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PETA calls on state to audit Rutgers following mass euthanization of research mice

People for the Ethical Treatment of Animals (PETA) said the University should return any funds that were used for non-essential animal research and euthanization. – Photo by Pixabay.com

The advocacy group People for the Ethical Treatment of Animals (PETA) has requested that the state of New Jersey and the National Institutes of Health (NIH) audit the University’s use of funding on animal research.

This comes after a special report from The Daily Targum found that the University will be receiving $1.15 million in state coronavirus disease (COVID-19) aid as reimbursement for the euthanization of approximately 23,000 research mice at the start of the pandemic.

“If Rutgers can sentence 23,000 mice in its laboratories to death in ‘non-critical’ tests, then the animals shouldn’t have been there in the first place and taxpayers shouldn’t have footed the bill,” said PETA Vice President Shalin Gala, according to a press release. “PETA is calling on state and federal officials to launch an audit and recover taxpayer funds wasted on admittedly non-essential animal experiments.”

In letters to New Jersey State Auditor David Kaschak and NIH’s Division of Program Integrity Director Deborah Kearse, PETA is asking that the state seek reimbursement for all funds that were directed towards animal research deemed non-essential by the University, as well as to ensure future animal research at the University is terminated.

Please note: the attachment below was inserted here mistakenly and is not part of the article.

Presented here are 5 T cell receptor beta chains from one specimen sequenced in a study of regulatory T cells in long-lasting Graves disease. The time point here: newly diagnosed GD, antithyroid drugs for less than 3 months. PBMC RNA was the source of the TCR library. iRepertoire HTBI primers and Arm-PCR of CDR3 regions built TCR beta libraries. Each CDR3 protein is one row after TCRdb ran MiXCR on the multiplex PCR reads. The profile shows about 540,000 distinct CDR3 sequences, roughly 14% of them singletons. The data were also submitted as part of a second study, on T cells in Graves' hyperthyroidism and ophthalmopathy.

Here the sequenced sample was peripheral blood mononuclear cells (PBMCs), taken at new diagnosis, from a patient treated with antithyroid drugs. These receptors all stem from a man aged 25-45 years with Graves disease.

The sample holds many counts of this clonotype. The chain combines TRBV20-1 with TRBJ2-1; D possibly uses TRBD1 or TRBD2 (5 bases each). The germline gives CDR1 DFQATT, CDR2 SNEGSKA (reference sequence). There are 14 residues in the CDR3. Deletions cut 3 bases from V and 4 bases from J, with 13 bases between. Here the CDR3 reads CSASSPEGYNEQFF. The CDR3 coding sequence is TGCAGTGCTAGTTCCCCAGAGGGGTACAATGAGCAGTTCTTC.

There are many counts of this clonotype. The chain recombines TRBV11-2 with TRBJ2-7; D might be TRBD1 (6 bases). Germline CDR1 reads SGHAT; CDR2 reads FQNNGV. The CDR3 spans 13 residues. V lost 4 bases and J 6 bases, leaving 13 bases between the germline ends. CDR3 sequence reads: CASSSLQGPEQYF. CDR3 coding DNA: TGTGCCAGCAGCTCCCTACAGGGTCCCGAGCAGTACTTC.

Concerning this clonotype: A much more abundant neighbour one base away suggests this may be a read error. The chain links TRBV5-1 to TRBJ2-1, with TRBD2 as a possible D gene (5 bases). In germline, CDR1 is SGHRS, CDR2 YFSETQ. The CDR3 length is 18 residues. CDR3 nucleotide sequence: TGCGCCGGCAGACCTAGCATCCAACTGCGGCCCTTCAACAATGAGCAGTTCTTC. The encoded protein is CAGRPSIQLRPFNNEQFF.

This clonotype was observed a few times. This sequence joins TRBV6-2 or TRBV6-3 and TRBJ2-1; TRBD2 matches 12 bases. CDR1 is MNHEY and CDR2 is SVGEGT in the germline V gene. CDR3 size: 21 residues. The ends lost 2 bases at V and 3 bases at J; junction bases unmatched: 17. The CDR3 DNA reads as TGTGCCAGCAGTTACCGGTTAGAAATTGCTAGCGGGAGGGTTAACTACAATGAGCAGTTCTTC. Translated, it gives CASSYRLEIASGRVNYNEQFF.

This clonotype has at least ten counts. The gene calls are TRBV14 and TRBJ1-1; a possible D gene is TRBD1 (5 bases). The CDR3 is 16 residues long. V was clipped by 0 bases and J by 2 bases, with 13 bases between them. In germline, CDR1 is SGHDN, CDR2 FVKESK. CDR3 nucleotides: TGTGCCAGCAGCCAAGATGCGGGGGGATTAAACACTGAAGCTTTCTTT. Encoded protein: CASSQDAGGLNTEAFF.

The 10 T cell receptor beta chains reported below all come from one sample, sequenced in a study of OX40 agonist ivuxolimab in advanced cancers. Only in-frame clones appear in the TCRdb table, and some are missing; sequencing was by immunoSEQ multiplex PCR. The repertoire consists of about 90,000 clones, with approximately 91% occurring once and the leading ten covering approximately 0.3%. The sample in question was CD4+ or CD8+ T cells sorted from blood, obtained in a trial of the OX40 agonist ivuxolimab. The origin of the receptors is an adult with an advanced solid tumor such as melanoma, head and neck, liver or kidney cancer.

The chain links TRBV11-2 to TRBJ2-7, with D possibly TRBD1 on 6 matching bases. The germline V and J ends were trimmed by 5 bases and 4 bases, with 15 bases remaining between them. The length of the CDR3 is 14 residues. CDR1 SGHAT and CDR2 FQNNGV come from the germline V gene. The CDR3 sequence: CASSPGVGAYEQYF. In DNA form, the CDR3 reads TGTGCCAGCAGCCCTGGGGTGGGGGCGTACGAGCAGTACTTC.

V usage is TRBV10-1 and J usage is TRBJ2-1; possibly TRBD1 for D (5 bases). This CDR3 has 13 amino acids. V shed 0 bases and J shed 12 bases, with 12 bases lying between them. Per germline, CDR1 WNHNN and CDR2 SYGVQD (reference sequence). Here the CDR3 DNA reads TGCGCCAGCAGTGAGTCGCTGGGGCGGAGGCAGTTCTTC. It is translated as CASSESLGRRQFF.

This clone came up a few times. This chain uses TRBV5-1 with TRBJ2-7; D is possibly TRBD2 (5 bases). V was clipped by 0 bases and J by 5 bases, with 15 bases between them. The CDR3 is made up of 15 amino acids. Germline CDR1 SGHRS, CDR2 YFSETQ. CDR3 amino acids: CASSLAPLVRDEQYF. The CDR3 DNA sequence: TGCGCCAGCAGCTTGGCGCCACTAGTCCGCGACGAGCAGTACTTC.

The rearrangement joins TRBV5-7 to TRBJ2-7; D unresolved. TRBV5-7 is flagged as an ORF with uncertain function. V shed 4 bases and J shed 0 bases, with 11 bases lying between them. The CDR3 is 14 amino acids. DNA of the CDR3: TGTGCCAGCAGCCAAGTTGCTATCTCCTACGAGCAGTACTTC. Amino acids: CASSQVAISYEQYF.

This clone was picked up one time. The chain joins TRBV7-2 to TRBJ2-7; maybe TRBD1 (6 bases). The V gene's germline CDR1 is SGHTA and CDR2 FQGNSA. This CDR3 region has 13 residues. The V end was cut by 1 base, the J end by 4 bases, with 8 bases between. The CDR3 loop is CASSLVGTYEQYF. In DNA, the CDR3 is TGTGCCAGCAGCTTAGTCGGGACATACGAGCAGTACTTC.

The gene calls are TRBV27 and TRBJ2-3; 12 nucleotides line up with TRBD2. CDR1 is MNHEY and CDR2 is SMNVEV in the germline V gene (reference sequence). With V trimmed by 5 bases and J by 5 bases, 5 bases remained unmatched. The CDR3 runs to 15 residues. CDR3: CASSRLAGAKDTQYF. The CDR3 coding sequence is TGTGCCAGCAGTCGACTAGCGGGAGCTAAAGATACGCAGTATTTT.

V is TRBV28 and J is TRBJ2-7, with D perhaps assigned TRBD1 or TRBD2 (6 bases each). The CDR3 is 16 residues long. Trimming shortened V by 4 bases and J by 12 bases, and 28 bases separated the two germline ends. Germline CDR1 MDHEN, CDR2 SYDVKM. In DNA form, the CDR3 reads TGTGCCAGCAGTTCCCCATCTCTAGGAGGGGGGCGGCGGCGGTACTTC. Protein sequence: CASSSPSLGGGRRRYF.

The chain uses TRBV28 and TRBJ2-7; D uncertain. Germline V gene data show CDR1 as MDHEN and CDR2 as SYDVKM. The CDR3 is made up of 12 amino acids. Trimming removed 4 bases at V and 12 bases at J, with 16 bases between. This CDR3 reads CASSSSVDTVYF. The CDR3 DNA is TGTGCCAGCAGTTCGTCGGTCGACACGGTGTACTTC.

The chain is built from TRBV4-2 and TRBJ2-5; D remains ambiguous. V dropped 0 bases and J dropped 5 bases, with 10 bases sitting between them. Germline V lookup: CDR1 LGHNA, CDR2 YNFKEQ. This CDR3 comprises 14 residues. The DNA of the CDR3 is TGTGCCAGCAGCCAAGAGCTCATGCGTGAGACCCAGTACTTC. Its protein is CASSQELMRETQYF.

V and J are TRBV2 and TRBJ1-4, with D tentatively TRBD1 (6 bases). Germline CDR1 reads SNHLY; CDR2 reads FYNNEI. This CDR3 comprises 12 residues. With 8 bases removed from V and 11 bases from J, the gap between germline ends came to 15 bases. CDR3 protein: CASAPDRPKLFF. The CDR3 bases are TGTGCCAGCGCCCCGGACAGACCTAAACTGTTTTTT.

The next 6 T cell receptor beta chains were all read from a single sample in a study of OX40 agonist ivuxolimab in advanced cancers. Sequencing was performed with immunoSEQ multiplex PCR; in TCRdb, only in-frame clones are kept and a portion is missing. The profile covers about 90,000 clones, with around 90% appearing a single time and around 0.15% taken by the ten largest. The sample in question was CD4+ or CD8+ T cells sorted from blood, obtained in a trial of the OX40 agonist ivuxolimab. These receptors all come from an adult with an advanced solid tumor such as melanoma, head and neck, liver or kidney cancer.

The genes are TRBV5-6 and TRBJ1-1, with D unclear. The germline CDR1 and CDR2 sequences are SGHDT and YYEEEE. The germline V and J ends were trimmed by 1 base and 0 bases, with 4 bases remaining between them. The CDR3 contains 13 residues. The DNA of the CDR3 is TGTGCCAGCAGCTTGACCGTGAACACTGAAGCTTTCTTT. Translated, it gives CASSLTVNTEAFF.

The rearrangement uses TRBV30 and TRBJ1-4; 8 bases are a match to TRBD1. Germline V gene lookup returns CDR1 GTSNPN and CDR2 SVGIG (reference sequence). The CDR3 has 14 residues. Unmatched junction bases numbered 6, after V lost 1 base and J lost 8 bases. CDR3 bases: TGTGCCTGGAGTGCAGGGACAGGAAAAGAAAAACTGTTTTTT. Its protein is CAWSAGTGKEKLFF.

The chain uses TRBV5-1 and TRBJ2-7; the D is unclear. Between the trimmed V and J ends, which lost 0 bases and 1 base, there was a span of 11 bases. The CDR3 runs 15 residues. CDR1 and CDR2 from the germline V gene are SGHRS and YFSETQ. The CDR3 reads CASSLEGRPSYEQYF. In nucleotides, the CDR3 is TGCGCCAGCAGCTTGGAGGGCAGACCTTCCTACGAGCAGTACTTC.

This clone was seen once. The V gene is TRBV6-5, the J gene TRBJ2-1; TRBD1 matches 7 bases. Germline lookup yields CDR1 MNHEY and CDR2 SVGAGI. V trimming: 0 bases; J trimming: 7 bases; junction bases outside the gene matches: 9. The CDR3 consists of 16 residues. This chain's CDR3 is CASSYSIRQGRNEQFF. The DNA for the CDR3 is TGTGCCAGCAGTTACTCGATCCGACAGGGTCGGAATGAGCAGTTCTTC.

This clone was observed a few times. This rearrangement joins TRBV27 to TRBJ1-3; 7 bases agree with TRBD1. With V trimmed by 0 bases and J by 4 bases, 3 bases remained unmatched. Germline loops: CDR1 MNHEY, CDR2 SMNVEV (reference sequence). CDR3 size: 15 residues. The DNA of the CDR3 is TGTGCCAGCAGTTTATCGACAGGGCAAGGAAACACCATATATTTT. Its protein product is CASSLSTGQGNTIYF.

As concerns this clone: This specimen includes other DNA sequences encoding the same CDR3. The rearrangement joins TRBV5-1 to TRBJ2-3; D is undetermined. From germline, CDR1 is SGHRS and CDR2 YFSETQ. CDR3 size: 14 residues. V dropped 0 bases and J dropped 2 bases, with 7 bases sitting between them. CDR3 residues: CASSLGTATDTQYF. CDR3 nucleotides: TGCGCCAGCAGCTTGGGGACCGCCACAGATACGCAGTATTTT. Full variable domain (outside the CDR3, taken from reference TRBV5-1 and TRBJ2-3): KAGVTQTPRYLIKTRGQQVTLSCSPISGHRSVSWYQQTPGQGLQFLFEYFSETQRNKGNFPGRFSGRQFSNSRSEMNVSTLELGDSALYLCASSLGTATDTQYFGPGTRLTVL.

PETA has also sent a letter to University President Jonathan Holloway to call on the University to return any funds from the federal or state governments used for non-essential research and animal euthanization.

“Under this standard, the number of unnecessary, non-essential, noncritical or extraneous animals used in the aforementioned experiments should have been zero from the start, since they weren’t relevant to the protocols conducted by Rutgers’ employees,” the letter states. “Also, because taxpayer funds were used to acquire, breed, confine and/or maintain these unnecessary, non-essential, noncritical or extraneous animals who were then so readily euthanized and disposed of in response to COVID-19, Rutgers should reimburse the funding agencies for this fiscal waste instead of seeking compensations for losses incurred.”

As previously reported by the Targum, the University stated that the euthanization of research animals during this time was necessary due to the major decrease in research as a result of coronavirus disease (COVID-19) shutdowns.

“During the ramp-down of research last year, principal investigators (PI) were asked to scale down or stop research not deemed critical,” University spokesperson Dory Devlin said. ”Mitigating measures, including halting breeding and not starting new studies, as stated before, significantly reduced any need for euthanization. Unfortunately, ending studies early can lead to euthanization. When these decisions are made by a PI … , Rutgers and its researchers fully comply with all requirements of the Animal Welfare Act, Public Health Service Policy on Humane Care and Use of Laboratory Animals.”


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